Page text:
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http://dx.doi.org/10.1088/0967-3334/26/3/009DOI Listing
June 2005

Contact of Chlamydophila pneumoniae with type II cell triggers activation of calcium-mediated NF-kappa B pathway.

Biochim Biophys Acta 2005 Mar;1743(1-2):37-48

Clinic of Neonatology, Campus Charité-Mitte, University Children's Hospital, University Medicine Berlin, Germany.

Nuclear factor-kappa B (NF-kappa B) plays an important role in inflammation, proliferation and regulation of apoptosis. The purpose of the present study on type II cells was to investigate whether Chlamydophila pneumoniae contact induces (I) a Ca2+ release, that (II) disrupts F-actin/beta-tubulin cytoskeletal association with NF-kappa B/I kappa B alpha, leading to (III) a subsequent NF-kappa B activation. Incubation of rat type II pneumocytes with C. pneumoniae caused an intracellular calcium release within seconds. Confocal laser scanning microscopy (CLSM) revealed that bacterial contact with cell surface leads to a disappearance of the microvilli and disturbs the co-localization between F-actin and NF-kappa B (p65). Using semi-quantitative CLSM, we show that at 10-30 min I kappa B alpha was decreased and p65 or p50 was simultaneously translocated from cytoplasm to the nucleus, resulting in a 19-fold and 17-fold increase versus control cells. During this time no bacteria were internalized into type II cells. The pre-treatment of cells with BAPTA-AM inhibited C. pneumoniae-mediated calcium release. BAPTA-AM or SN50 prevented the C. pneumoniae-induced changes in F-actin cytoskeleton and inhibited NF-kappa B activation. Paclitaxel reduced C. pneumoniae-mediated changes of beta-tubulin cytoskeleton and activation of NF-kappa B. These results suggest that calcium-mediated cytoskeleton reorganization is involved in C. pneumoniae-induced NF-kappa B activation in type II cells.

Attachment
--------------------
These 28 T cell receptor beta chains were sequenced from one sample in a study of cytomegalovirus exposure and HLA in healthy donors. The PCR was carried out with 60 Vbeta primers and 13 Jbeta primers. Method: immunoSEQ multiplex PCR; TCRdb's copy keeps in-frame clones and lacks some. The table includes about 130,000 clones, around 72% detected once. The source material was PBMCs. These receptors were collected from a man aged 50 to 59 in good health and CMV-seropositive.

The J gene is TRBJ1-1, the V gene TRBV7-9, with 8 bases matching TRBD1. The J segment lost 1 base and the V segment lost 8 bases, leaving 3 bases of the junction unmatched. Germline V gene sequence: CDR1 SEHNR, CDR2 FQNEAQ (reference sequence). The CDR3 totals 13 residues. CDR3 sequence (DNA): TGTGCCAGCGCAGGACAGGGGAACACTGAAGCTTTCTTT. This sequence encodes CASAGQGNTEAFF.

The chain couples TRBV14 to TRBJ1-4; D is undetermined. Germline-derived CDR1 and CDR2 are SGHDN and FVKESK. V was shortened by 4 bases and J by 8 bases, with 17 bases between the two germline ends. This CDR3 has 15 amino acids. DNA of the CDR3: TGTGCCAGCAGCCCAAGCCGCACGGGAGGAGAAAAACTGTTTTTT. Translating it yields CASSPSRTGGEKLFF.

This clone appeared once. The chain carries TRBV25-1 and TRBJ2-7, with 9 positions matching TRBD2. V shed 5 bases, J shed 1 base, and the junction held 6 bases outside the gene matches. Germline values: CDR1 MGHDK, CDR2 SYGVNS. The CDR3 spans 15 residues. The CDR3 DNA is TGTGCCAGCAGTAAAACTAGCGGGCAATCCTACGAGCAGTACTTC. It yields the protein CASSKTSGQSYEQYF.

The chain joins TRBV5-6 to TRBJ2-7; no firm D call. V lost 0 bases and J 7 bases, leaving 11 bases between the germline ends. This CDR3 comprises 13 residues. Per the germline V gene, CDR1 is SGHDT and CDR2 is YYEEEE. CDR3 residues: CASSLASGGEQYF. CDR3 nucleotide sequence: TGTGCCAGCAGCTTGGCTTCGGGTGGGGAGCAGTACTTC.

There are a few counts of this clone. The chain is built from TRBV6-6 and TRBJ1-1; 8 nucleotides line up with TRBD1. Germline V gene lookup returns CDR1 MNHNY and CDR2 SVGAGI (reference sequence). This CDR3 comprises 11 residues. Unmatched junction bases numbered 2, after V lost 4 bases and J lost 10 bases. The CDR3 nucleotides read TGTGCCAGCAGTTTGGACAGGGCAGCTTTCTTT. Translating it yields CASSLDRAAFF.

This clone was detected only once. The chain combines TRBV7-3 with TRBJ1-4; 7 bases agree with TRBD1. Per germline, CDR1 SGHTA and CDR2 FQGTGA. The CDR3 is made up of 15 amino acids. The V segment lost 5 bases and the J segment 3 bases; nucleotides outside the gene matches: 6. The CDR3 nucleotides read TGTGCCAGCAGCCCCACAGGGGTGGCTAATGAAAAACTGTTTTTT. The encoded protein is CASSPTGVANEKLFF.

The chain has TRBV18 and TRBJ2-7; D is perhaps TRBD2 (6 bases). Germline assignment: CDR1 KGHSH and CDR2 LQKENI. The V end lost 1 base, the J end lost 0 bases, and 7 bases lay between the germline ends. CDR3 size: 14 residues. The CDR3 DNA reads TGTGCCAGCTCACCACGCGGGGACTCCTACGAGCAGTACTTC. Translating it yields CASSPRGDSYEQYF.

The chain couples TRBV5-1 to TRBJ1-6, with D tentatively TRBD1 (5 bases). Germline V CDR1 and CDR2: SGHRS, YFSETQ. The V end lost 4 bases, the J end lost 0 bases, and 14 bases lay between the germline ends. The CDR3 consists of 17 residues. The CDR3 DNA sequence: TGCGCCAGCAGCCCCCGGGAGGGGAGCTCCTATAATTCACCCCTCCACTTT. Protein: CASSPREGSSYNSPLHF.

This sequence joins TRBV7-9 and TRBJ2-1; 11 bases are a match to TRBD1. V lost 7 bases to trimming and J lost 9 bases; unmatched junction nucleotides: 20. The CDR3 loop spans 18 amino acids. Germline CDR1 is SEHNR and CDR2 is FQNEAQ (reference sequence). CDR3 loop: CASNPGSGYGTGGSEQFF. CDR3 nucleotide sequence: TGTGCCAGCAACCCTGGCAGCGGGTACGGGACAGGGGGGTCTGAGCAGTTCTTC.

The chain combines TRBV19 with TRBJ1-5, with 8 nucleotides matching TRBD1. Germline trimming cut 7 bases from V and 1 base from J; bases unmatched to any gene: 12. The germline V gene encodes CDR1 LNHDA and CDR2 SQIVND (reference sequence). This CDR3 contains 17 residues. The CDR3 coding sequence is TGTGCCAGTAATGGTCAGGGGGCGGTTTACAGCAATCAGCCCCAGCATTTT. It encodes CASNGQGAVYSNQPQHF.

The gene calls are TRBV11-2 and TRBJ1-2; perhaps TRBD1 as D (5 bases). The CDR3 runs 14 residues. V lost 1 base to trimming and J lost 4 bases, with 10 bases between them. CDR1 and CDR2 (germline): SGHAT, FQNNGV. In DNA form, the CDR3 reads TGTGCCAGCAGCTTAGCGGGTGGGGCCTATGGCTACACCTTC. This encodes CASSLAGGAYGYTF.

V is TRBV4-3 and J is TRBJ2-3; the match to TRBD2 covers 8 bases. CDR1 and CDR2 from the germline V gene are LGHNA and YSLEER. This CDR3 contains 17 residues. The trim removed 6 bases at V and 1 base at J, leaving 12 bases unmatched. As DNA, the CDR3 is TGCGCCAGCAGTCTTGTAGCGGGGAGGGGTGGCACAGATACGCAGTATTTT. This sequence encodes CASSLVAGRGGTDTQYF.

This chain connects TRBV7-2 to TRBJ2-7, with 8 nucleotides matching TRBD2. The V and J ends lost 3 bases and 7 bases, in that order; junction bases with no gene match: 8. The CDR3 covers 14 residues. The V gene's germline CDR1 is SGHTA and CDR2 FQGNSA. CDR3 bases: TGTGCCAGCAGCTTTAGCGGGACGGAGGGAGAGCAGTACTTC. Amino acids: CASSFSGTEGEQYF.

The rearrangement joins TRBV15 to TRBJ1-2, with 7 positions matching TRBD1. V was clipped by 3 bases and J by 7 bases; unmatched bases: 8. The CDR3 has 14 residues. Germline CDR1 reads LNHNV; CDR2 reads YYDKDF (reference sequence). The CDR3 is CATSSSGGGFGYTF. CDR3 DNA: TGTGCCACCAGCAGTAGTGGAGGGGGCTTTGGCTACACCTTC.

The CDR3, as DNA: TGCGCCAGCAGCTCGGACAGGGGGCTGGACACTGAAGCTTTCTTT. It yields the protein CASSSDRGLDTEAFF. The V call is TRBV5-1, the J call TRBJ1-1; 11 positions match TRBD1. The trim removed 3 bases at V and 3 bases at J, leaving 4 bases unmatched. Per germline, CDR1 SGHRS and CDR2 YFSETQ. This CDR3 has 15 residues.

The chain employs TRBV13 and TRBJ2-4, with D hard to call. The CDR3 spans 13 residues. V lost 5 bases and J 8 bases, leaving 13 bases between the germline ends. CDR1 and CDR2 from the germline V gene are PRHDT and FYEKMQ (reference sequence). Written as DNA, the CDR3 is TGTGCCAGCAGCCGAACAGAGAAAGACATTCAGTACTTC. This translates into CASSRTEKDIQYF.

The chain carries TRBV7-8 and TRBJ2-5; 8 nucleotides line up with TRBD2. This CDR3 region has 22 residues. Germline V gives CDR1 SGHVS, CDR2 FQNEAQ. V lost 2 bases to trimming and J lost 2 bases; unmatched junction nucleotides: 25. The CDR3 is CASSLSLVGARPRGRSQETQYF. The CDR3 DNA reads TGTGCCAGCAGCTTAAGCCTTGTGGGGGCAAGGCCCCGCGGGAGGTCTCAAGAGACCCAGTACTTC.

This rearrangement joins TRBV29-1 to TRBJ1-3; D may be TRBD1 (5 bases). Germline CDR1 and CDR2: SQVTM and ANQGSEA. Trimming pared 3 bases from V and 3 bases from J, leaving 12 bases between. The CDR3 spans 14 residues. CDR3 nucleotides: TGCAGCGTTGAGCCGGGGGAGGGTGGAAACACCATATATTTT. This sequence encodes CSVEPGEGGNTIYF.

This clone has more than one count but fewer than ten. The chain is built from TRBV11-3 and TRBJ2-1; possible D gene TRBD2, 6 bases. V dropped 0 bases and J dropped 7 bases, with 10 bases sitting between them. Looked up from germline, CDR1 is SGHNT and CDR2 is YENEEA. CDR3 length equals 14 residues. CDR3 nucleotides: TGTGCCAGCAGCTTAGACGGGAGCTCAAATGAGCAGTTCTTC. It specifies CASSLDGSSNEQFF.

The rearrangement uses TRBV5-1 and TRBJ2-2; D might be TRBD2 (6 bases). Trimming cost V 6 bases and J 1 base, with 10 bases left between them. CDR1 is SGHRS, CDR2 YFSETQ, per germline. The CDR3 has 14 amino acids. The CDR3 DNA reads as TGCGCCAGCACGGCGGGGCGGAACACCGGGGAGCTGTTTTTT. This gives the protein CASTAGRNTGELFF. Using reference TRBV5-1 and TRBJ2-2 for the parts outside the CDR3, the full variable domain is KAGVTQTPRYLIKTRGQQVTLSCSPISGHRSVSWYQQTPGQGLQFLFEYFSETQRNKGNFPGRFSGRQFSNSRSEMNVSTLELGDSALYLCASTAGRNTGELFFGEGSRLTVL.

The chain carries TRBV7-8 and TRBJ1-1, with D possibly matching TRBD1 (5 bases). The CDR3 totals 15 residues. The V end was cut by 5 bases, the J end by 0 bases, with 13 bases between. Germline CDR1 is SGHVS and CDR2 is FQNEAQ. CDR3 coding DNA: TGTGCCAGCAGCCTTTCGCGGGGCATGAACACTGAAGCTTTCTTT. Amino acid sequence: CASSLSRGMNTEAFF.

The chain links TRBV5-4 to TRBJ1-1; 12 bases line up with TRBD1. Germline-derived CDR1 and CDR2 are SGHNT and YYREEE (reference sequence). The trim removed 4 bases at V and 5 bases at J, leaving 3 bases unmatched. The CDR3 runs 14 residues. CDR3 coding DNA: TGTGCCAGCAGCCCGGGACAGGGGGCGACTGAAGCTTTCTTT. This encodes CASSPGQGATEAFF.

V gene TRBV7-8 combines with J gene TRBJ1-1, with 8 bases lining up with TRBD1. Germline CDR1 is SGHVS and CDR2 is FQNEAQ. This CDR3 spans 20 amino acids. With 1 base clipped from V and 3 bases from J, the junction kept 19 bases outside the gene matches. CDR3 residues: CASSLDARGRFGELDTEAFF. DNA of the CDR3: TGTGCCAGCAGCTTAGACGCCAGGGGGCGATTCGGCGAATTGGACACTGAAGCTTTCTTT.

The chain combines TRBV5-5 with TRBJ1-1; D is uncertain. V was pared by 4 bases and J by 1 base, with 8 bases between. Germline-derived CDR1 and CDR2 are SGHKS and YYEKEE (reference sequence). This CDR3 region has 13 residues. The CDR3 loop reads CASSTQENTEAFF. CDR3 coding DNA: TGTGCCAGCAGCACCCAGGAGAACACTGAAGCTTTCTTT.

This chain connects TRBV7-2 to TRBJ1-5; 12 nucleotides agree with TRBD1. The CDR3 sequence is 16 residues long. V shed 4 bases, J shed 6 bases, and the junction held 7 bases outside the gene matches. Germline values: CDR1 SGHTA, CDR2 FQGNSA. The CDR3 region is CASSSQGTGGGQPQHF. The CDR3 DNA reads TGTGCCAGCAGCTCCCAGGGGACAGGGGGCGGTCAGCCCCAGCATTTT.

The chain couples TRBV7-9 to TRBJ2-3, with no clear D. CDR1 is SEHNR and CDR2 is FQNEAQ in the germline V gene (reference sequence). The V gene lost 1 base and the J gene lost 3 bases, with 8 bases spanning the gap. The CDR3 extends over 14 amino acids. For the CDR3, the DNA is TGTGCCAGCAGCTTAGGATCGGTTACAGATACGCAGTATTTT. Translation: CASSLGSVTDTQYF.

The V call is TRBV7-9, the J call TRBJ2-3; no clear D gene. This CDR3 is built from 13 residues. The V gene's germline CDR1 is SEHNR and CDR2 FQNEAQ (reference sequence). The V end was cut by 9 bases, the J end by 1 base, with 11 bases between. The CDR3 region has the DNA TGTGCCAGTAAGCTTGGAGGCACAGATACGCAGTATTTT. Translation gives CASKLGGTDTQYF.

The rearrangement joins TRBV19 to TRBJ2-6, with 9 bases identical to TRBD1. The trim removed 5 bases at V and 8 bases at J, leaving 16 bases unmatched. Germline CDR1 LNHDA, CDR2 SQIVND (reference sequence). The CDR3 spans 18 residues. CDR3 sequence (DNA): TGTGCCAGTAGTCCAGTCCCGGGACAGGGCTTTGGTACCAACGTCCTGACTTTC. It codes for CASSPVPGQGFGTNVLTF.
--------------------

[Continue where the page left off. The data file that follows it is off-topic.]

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http://dx.doi.org/10.1016/j.bbamcr.2004.08.009DOI Listing
March 2005

Human cytomegalovirus reactivation during lactation and mother-to-child transmission in preterm infants.

J Clin Microbiol 2005 Mar;43(3):1318-24

Humboldt University, Medical School (Charité), Institute of Virology, Schumannstrasse 20/21, D-10117 Berlin, Germany.

In a clinical trial, the incidence of cytomegalovirus reactivation in breastfeeding mothers and transmission to their preterm infants were studied. Breast milk from 73 mothers as well as urine and tracheal and pharyngeal aspirates from their 89 infants were screened weekly for human cytomegalovirus (HCMV) DNA during the first 2 months after delivery. Of the 73 mothers, 48 (66%) were positive for HCMV DNA in the lactating breast. HCMV reactivation could be confirmed for 19 of 20 (95%) immunoglobulin G-positive mothers. Of the eight immunoglobulin G-negative mothers one was positive for HCMV DNA in breast milk. In only 2 out of 13 seropositive mothers with HCMV DNA in breast milk could viral DNA be detected in the peripheral blood. HCMV mother-to-child transmission was concluded for 20 of the 48 (42%) mothers positive for DNA or 7 of 19 (37%) seropositive for HCMV and positive for HCMV DNA in breast milk and one of one mother seronegative for HCMV but positive for HCMV DNA in breast milk. One mother transmitted the virus to her twins. In addition, one infant acquired postnatal HCMV infection despite the mother's being negative for HCMV DNA in breast milk; altogether, we found 22 infants with HCMV infection. In 13 of these 22 infants, virus infection occurred definitively postnatally; two of them developed severe symptomatic HCMV infection. HCMV-infected infants demonstrated higher incidences of amniotic infection, respiratory distress syndrome, bronchopulmonary dysplasia, and retinopathia praenatalis than noninfected infants, however, the differences were not statistically significant. In summary, our study confirmed a very high incidence of HCMV reactivation in mothers during lactation and a significant risk of transmission to preterm infants with the possibility of severe disease in these babies.